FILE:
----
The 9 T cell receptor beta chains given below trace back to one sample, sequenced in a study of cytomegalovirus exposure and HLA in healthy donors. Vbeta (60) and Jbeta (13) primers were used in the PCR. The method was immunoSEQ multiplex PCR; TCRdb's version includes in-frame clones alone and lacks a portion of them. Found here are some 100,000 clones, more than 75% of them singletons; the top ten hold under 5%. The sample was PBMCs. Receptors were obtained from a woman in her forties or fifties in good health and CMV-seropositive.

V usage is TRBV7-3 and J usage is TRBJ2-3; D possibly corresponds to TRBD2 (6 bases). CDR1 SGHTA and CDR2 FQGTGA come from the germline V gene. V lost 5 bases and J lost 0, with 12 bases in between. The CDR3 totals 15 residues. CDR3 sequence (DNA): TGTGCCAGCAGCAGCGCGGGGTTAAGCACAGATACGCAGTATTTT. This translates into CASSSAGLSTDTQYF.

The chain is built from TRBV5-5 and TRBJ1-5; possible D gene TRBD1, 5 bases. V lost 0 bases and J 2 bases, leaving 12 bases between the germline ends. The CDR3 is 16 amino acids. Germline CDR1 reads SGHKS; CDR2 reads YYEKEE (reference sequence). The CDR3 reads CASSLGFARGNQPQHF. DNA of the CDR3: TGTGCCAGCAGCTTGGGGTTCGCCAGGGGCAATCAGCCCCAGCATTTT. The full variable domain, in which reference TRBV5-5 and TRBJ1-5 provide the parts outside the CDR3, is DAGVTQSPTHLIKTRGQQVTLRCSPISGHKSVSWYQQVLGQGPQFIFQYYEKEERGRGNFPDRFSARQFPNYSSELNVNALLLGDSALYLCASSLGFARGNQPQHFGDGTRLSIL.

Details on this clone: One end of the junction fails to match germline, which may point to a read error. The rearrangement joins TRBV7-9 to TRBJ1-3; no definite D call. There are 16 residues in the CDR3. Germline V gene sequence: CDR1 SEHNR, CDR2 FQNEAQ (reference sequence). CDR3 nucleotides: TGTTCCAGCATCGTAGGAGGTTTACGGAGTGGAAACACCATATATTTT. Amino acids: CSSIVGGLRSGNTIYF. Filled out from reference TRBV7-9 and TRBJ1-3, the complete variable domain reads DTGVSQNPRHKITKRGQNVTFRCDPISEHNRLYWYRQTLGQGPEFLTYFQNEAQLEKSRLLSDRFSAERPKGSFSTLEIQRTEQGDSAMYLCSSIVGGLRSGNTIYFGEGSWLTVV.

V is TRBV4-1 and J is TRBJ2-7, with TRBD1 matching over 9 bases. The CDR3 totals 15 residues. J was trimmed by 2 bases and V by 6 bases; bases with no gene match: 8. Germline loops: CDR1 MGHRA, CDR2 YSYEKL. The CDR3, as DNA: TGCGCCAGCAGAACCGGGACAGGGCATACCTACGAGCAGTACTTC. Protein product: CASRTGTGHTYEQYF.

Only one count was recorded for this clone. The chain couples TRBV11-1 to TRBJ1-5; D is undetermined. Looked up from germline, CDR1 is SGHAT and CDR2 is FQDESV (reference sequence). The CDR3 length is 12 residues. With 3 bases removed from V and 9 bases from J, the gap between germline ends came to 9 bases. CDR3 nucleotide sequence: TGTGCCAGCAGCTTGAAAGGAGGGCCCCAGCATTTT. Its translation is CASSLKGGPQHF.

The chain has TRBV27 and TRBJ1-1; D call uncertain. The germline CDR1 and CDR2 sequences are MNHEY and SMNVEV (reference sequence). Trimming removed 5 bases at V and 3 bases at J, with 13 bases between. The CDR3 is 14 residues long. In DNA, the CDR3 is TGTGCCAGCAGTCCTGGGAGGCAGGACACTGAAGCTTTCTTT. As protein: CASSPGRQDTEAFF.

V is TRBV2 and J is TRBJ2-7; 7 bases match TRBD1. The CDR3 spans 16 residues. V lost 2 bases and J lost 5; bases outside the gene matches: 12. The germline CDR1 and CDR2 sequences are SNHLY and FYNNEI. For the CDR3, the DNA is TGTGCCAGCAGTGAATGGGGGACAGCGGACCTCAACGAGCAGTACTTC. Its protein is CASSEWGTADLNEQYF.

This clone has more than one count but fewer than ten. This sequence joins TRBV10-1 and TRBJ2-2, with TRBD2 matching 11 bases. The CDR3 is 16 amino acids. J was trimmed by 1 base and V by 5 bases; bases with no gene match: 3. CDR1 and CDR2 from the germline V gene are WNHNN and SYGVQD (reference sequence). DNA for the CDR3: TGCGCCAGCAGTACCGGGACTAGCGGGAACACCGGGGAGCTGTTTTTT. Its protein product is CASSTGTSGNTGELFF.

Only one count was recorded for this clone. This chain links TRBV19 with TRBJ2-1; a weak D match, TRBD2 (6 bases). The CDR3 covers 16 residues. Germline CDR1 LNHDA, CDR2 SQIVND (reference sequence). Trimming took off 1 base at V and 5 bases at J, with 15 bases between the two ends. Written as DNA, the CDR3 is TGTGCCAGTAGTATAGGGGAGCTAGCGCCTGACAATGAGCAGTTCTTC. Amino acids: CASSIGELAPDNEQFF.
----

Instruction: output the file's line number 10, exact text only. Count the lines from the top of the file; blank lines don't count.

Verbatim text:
Only one count was recorded for this clone. This chain links TRBV19 with TRBJ2-1; a weak D match, TRBD2 (6 bases). The CDR3 covers 16 residues. Germline CDR1 LNHDA, CDR2 SQIVND (reference sequence). Trimming took off 1 base at V and 5 bases at J, with 15 bases between the two ends. Written as DNA, the CDR3 is TGTGCCAGTAGTATAGGGGAGCTAGCGCCTGACAATGAGCAGTTCTTC. Amino acids: CASSIGELAPDNEQFF.